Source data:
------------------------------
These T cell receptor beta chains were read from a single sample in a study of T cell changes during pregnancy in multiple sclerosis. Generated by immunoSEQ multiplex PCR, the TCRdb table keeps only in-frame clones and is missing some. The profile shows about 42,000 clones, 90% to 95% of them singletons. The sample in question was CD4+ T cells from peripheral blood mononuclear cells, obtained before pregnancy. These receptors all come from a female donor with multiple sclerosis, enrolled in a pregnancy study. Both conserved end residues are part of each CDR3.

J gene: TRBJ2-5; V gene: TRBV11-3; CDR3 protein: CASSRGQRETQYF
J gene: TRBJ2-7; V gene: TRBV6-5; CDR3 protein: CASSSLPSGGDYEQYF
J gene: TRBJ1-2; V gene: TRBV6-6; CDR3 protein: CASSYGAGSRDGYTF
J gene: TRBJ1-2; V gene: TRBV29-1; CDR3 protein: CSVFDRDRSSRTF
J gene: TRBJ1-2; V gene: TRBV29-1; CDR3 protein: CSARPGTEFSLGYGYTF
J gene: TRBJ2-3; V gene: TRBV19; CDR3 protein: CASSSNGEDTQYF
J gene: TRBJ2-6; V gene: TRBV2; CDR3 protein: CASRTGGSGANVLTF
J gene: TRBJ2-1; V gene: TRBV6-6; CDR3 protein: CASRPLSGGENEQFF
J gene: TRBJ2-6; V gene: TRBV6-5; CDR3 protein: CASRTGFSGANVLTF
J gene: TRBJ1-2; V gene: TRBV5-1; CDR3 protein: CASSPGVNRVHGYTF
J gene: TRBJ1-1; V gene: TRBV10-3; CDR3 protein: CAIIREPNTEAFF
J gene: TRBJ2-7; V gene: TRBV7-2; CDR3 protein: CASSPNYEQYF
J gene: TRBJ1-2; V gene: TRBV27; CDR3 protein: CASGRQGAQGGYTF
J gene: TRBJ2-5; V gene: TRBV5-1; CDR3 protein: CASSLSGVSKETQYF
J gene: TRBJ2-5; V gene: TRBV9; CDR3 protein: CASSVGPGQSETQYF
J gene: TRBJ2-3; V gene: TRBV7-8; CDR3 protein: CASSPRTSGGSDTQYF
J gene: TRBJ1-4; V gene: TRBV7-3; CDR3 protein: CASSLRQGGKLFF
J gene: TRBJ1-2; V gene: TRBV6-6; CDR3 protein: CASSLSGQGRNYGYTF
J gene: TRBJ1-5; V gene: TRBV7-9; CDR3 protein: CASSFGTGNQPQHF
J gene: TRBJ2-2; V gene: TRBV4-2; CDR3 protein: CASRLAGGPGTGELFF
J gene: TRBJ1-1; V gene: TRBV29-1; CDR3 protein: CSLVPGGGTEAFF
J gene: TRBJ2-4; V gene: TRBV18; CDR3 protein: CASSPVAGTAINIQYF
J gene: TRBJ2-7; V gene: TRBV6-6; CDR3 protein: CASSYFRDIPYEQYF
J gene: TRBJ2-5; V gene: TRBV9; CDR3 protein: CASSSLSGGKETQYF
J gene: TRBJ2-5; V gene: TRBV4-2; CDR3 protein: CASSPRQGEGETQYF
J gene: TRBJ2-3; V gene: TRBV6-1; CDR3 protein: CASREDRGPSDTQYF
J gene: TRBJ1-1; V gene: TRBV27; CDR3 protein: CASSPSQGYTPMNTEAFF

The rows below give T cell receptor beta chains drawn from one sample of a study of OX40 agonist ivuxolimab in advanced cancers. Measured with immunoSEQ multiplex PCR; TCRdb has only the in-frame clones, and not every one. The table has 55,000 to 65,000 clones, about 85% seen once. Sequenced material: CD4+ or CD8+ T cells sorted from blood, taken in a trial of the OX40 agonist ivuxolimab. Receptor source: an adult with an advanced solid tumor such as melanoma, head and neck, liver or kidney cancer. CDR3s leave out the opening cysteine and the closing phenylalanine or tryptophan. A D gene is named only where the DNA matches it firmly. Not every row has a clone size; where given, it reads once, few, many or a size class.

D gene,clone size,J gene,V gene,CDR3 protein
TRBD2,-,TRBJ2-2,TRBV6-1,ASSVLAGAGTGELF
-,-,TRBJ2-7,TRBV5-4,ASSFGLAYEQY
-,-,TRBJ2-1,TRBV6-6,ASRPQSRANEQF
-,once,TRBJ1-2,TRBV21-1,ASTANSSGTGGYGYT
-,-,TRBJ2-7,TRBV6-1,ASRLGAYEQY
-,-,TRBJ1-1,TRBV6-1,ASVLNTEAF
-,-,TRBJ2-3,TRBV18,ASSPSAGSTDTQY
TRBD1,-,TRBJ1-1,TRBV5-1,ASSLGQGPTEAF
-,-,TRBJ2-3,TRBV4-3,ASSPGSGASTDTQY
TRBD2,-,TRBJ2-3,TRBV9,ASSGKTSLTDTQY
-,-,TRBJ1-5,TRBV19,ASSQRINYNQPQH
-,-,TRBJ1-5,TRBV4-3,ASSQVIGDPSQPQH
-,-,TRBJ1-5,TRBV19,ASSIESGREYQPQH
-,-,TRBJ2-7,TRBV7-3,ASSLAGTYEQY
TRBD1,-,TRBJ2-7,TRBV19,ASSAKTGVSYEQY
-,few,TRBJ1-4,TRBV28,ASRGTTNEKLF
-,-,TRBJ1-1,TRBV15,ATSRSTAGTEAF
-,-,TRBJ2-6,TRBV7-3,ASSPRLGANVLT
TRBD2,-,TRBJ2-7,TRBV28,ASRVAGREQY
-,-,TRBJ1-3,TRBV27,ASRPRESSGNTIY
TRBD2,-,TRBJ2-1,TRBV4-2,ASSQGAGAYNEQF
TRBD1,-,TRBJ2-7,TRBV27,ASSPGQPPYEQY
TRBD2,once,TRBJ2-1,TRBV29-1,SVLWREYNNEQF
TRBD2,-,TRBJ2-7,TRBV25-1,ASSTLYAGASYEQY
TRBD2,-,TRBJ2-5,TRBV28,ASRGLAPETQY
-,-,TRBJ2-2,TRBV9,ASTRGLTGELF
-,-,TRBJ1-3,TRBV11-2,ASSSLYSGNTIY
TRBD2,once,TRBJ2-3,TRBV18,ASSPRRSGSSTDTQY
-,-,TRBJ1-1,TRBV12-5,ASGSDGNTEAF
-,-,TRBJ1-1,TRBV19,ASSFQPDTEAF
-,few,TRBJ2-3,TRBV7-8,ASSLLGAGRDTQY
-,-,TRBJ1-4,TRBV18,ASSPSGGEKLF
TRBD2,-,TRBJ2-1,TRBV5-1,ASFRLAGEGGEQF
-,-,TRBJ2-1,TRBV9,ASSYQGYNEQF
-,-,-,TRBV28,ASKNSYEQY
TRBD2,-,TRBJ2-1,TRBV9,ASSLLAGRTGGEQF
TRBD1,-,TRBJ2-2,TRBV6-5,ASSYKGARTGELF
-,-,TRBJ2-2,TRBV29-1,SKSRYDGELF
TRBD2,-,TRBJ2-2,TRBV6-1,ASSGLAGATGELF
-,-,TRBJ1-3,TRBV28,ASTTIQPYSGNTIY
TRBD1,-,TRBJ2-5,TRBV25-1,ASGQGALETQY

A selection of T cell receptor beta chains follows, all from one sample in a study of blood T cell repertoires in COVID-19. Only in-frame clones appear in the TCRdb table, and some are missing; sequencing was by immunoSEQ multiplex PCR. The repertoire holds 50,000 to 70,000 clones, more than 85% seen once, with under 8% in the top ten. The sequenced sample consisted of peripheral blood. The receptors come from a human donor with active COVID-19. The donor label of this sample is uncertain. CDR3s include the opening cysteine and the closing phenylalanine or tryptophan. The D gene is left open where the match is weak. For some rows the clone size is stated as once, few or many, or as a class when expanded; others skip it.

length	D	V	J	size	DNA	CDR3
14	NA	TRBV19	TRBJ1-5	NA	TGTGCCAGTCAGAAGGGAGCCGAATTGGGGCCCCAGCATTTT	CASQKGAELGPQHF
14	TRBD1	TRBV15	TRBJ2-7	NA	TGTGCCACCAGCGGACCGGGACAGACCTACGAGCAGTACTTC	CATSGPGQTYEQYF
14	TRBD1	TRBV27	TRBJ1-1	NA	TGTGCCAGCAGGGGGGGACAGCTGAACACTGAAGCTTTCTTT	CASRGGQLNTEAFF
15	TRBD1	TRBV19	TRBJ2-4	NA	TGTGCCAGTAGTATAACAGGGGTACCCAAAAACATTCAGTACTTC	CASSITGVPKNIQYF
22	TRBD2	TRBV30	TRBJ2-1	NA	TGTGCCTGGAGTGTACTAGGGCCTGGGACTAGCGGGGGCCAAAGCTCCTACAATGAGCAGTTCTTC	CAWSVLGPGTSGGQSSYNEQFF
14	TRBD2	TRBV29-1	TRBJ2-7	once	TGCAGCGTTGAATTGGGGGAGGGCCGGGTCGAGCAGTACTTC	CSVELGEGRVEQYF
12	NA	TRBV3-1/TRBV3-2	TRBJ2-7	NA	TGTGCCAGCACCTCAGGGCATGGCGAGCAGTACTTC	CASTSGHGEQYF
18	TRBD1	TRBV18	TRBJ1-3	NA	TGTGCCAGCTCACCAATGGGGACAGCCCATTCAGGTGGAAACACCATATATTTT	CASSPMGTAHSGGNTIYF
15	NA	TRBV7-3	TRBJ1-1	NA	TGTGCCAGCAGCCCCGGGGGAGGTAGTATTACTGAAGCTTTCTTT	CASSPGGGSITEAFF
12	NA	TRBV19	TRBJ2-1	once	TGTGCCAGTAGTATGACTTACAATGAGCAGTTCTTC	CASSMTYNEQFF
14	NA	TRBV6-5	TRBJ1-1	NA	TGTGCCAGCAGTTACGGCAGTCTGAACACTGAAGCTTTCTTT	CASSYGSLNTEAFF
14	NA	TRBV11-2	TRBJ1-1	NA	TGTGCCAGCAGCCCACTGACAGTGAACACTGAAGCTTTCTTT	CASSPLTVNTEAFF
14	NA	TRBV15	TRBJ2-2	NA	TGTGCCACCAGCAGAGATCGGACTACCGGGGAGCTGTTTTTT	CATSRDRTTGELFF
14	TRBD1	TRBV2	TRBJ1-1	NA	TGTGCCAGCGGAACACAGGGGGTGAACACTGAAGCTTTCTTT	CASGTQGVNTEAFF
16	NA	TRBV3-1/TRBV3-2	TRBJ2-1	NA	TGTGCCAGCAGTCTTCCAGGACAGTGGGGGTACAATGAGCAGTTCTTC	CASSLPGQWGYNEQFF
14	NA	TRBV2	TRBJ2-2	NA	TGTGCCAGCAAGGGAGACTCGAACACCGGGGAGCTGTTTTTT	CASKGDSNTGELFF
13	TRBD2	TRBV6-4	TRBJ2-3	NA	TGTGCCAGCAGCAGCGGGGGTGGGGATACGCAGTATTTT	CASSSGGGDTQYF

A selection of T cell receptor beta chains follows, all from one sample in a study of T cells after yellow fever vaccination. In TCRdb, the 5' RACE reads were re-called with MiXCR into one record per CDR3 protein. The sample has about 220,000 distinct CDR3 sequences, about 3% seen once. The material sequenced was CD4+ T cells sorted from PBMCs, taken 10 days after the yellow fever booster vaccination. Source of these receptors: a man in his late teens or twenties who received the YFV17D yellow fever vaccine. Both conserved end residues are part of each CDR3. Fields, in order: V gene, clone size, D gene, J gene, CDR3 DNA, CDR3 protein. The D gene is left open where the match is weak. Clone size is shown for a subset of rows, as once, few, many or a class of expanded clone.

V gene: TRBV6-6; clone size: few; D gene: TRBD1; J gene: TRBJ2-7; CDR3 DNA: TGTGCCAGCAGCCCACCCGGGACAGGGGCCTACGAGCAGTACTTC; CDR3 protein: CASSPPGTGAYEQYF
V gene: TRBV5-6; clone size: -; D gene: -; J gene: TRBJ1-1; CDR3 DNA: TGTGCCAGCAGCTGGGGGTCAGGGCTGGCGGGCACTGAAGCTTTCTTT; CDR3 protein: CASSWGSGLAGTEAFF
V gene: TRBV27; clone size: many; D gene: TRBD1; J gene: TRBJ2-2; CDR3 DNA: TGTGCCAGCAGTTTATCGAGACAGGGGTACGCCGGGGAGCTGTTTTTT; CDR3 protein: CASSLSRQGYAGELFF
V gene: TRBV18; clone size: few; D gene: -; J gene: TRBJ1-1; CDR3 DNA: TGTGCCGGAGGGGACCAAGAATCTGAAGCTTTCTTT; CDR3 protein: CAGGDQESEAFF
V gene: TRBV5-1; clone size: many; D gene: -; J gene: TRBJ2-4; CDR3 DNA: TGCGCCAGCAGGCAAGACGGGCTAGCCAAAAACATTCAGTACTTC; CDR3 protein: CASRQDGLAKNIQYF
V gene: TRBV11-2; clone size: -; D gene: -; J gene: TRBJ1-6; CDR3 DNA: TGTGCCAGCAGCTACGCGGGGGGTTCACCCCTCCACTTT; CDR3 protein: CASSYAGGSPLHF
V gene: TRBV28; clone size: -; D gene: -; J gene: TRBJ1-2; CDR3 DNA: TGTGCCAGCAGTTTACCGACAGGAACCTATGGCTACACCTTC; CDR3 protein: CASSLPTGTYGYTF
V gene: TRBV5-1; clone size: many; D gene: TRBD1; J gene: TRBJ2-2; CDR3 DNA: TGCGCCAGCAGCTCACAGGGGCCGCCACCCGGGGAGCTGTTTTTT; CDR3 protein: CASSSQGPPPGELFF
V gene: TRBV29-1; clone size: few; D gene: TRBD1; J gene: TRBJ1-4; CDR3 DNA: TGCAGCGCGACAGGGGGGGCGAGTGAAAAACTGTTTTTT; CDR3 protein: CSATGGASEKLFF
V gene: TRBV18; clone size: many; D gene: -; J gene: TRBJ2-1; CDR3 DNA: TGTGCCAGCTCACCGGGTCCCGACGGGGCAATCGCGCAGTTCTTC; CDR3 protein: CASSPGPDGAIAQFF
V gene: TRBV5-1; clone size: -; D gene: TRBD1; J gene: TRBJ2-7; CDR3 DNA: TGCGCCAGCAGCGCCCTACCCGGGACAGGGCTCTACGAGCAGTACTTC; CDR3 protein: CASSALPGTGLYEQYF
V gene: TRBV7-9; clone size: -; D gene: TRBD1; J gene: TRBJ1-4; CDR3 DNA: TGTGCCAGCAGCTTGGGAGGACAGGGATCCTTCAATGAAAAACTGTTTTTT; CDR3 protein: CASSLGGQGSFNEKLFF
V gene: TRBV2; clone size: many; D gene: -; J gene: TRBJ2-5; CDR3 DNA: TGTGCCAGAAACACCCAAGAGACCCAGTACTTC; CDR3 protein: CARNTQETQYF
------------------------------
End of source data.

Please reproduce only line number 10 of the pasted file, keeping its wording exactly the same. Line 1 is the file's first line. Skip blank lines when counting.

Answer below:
J gene: TRBJ2-6; V gene: TRBV6-5; CDR3 protein: CASRTGFSGANVLTF